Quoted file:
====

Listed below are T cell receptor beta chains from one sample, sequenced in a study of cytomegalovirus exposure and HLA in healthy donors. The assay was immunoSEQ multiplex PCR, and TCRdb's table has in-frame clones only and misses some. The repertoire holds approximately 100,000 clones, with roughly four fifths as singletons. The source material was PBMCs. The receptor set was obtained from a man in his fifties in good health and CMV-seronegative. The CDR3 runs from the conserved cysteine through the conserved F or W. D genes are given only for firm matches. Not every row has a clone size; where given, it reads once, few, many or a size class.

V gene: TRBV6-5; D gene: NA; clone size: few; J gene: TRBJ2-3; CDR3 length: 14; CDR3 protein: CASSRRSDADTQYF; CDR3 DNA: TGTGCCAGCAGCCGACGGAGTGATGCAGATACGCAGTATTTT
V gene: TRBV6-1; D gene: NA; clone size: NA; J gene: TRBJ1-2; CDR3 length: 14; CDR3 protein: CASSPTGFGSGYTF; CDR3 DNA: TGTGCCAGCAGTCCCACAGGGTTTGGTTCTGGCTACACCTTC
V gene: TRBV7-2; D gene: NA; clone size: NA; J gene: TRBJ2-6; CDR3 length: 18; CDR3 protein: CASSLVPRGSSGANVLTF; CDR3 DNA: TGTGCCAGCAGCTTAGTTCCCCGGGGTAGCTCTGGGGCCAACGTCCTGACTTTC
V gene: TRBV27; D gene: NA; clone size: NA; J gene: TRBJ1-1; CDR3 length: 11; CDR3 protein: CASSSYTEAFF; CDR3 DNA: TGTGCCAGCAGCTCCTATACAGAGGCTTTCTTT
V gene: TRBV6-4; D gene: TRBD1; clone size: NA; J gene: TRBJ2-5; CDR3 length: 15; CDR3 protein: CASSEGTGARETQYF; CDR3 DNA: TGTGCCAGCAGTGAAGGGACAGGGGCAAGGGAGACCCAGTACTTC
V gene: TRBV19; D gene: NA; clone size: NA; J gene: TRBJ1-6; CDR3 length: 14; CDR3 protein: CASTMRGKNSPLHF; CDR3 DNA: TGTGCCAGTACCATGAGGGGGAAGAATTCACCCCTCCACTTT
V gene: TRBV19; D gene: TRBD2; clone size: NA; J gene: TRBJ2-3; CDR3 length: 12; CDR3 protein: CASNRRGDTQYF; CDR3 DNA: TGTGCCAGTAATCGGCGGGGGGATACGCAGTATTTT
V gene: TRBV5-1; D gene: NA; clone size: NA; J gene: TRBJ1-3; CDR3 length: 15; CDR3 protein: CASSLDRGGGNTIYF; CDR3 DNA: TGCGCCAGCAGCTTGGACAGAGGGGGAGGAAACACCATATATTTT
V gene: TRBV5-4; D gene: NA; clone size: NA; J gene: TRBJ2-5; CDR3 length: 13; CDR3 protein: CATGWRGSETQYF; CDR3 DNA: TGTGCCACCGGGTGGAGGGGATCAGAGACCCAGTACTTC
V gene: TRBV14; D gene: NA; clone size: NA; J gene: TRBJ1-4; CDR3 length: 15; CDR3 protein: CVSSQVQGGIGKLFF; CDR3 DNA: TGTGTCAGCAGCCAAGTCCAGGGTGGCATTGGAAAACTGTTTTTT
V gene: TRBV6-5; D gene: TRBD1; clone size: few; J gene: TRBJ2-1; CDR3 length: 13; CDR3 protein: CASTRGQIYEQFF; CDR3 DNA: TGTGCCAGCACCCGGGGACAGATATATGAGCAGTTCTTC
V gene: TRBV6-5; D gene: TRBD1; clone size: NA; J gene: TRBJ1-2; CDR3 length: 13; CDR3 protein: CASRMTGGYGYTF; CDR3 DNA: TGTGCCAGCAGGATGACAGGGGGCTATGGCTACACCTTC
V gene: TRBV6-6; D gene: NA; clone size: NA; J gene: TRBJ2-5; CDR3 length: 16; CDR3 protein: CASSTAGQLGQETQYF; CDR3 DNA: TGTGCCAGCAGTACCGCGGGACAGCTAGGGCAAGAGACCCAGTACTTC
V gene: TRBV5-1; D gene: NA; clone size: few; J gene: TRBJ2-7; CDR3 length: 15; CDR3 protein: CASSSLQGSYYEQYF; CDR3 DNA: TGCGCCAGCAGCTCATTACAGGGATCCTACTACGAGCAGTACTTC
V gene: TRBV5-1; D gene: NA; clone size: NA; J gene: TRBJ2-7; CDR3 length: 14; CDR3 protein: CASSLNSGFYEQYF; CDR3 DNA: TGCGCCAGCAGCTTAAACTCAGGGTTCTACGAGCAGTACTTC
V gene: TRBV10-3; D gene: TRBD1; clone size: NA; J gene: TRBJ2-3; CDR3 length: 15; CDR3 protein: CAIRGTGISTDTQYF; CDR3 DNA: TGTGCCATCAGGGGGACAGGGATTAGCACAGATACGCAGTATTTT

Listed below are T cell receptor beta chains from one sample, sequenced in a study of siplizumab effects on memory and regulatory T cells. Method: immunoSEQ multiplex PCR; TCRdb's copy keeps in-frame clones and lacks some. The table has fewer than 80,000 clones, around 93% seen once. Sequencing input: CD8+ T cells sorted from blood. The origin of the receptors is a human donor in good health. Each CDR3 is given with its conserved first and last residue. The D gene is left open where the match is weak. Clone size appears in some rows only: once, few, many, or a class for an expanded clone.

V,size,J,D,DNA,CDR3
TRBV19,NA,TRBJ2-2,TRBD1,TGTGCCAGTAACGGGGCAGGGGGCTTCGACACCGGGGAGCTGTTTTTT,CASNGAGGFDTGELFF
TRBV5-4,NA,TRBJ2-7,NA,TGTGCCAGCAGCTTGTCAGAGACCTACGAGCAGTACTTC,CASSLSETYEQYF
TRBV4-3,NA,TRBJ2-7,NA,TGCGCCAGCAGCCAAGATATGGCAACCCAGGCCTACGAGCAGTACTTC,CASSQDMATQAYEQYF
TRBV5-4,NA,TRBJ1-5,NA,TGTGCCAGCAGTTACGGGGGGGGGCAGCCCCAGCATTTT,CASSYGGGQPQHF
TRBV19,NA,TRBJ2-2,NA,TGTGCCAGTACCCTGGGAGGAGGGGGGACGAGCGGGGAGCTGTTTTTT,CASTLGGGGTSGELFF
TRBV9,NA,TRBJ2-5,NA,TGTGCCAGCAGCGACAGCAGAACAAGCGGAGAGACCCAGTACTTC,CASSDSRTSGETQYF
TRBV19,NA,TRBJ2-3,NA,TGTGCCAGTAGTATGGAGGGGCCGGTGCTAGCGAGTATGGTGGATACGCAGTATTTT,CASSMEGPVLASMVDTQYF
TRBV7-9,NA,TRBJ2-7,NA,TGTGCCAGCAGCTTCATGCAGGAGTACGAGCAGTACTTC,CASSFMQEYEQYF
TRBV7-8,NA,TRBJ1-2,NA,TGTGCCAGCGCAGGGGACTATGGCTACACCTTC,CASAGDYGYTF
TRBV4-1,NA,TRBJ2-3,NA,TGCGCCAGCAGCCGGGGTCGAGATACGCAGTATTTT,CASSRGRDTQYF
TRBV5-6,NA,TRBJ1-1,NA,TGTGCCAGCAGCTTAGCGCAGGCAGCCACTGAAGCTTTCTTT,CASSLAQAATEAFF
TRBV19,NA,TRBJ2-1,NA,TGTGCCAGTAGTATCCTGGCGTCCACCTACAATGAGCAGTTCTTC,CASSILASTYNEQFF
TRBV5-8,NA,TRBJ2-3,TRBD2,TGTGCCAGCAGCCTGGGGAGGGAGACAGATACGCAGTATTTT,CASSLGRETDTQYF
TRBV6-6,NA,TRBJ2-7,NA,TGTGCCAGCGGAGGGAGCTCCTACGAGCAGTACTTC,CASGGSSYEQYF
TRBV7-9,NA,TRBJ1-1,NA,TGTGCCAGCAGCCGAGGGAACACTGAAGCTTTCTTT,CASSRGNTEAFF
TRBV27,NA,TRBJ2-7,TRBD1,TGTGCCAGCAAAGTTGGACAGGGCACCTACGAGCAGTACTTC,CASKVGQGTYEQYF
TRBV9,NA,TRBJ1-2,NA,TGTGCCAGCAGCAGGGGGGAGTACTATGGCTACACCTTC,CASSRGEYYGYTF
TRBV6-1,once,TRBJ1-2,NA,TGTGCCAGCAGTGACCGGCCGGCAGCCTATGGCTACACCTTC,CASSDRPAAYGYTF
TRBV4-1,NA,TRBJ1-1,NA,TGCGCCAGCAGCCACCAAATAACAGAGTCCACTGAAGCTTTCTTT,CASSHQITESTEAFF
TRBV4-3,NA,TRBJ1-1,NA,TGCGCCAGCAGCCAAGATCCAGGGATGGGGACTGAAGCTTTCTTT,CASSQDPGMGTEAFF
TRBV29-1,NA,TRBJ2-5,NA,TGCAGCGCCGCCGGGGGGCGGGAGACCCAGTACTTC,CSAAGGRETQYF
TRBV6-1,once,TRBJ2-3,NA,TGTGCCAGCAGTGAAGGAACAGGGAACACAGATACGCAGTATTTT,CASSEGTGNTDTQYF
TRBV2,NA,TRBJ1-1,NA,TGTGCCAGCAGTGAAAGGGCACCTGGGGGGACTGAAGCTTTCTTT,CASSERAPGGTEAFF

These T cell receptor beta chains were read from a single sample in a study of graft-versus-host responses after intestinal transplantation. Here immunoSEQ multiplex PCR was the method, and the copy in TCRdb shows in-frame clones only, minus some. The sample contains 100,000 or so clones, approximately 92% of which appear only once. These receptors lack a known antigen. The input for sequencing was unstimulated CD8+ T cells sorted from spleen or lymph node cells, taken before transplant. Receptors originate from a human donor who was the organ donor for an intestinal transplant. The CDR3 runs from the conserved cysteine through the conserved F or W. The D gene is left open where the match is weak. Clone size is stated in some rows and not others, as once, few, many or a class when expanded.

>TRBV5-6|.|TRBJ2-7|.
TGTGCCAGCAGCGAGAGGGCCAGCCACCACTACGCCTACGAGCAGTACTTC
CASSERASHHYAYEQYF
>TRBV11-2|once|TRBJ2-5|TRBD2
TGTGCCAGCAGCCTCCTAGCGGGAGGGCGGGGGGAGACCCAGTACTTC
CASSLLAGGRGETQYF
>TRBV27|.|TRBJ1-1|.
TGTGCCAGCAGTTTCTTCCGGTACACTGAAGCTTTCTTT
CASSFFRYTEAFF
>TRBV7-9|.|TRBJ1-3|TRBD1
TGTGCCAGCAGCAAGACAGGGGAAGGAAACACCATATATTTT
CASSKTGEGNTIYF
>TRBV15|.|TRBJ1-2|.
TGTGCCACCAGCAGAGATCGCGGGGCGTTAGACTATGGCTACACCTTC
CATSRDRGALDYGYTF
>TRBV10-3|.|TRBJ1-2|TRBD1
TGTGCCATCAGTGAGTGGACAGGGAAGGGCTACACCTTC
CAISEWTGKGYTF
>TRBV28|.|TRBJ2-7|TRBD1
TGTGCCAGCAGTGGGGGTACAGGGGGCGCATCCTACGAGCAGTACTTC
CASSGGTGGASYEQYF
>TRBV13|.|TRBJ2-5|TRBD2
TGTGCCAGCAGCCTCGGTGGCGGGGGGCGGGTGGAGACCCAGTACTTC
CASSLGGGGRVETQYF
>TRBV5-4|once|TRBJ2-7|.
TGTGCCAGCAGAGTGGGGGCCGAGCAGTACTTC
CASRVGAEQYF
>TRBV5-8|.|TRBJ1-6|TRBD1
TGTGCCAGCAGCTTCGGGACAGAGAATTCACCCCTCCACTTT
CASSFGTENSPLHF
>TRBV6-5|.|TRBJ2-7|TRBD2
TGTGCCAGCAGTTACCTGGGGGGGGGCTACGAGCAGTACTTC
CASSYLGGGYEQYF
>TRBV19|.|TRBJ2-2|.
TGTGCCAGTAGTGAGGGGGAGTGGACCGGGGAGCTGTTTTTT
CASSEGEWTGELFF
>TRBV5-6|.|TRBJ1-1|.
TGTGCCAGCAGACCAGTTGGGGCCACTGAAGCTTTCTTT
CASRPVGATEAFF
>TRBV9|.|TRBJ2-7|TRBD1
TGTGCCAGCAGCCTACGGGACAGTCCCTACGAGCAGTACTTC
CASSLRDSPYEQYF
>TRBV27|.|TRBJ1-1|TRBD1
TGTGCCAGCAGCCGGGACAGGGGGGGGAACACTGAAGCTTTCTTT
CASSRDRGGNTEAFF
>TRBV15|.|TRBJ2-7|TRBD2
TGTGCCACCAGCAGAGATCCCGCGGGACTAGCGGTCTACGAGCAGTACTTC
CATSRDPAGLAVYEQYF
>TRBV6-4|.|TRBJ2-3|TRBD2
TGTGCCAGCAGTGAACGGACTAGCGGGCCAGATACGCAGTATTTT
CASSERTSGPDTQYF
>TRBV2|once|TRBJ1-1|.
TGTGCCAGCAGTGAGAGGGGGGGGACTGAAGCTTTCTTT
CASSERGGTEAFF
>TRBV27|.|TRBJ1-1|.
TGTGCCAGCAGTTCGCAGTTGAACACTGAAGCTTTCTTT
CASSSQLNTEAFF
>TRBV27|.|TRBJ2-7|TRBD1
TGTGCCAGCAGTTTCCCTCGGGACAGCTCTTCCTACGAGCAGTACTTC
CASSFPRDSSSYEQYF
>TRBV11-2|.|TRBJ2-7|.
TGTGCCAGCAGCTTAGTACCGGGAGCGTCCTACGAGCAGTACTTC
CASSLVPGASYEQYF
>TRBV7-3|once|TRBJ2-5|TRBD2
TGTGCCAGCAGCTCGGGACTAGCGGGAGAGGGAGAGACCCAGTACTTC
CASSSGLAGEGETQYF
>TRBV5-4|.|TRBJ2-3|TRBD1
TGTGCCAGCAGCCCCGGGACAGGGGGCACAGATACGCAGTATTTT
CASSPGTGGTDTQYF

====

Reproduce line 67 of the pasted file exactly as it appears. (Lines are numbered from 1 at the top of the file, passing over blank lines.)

CASSLGGGGRVETQYF